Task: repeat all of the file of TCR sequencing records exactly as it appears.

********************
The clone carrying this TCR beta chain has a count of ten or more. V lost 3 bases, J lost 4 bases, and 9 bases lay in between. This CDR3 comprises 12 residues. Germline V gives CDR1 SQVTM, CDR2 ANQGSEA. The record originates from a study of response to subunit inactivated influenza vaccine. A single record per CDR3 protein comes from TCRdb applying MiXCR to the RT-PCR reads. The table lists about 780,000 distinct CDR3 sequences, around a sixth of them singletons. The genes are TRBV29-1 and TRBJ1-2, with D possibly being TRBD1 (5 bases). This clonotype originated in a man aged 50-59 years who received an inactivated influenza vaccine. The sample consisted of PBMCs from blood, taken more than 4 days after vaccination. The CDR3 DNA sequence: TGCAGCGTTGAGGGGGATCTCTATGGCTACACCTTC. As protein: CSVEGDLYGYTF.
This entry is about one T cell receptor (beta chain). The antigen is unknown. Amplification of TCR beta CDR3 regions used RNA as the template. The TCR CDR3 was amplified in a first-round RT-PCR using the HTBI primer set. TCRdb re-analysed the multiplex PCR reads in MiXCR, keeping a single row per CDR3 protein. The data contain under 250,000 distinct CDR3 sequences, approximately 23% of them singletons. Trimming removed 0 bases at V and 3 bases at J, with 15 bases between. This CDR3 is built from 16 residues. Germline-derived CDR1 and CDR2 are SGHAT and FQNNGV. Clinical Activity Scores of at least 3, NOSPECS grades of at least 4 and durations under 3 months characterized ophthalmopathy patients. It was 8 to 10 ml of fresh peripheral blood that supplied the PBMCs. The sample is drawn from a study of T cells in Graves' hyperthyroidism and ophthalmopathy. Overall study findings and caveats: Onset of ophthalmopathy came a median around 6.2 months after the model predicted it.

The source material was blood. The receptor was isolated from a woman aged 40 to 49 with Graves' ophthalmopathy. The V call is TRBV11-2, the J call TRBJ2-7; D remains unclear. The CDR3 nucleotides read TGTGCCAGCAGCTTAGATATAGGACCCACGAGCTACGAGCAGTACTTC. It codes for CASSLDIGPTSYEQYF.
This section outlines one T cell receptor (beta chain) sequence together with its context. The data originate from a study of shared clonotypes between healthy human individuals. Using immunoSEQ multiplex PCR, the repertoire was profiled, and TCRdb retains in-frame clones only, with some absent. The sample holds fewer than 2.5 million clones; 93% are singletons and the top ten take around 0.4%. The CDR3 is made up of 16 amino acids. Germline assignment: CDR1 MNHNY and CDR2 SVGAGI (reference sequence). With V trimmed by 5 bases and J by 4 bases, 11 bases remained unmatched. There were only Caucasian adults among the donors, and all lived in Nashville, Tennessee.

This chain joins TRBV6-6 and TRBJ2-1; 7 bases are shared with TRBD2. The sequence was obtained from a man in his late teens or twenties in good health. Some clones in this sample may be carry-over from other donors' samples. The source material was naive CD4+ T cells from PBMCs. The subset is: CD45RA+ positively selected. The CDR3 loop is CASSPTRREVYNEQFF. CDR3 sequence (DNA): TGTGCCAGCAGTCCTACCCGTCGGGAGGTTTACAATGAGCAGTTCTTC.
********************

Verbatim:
The clone carrying this TCR beta chain has a count of ten or more. V lost 3 bases, J lost 4 bases, and 9 bases lay in between. This CDR3 comprises 12 residues. Germline V gives CDR1 SQVTM, CDR2 ANQGSEA. The record originates from a study of response to subunit inactivated influenza vaccine. A single record per CDR3 protein comes from TCRdb applying MiXCR to the RT-PCR reads. The table lists about 780,000 distinct CDR3 sequences, around a sixth of them singletons. The genes are TRBV29-1 and TRBJ1-2, with D possibly being TRBD1 (5 bases). This clonotype originated in a man aged 50-59 years who received an inactivated influenza vaccine. The sample consisted of PBMCs from blood, taken more than 4 days after vaccination. The CDR3 DNA sequence: TGCAGCGTTGAGGGGGATCTCTATGGCTACACCTTC. As protein: CSVEGDLYGYTF.
This entry is about one T cell receptor (beta chain). The antigen is unknown. Amplification of TCR beta CDR3 regions used RNA as the template. The TCR CDR3 was amplified in a first-round RT-PCR using the HTBI primer set. TCRdb re-analysed the multiplex PCR reads in MiXCR, keeping a single row per CDR3 protein. The data contain under 250,000 distinct CDR3 sequences, approximately 23% of them singletons. Trimming removed 0 bases at V and 3 bases at J, with 15 bases between. This CDR3 is built from 16 residues. Germline-derived CDR1 and CDR2 are SGHAT and FQNNGV. Clinical Activity Scores of at least 3, NOSPECS grades of at least 4 and durations under 3 months characterized ophthalmopathy patients. It was 8 to 10 ml of fresh peripheral blood that supplied the PBMCs. The sample is drawn from a study of T cells in Graves' hyperthyroidism and ophthalmopathy. Overall study findings and caveats: Onset of ophthalmopathy came a median around 6.2 months after the model predicted it.

The source material was blood. The receptor was isolated from a woman aged 40 to 49 with Graves' ophthalmopathy. The V call is TRBV11-2, the J call TRBJ2-7; D remains unclear. The CDR3 nucleotides read TGTGCCAGCAGCTTAGATATAGGACCCACGAGCTACGAGCAGTACTTC. It codes for CASSLDIGPTSYEQYF.
This section outlines one T cell receptor (beta chain) sequence together with its context. The data originate from a study of shared clonotypes between healthy human individuals. Using immunoSEQ multiplex PCR, the repertoire was profiled, and TCRdb retains in-frame clones only, with some absent. The sample holds fewer than 2.5 million clones; 93% are singletons and the top ten take around 0.4%. The CDR3 is made up of 16 amino acids. Germline assignment: CDR1 MNHNY and CDR2 SVGAGI (reference sequence). With V trimmed by 5 bases and J by 4 bases, 11 bases remained unmatched. There were only Caucasian adults among the donors, and all lived in Nashville, Tennessee.

This chain joins TRBV6-6 and TRBJ2-1; 7 bases are shared with TRBD2. The sequence was obtained from a man in his late teens or twenties in good health. Some clones in this sample may be carry-over from other donors' samples. The source material was naive CD4+ T cells from PBMCs. The subset is: CD45RA+ positively selected. The CDR3 loop is CASSPTRREVYNEQFF. CDR3 sequence (DNA): TGTGCCAGCAGTCCTACCCGTCGGGAGGTTTACAATGAGCAGTTCTTC.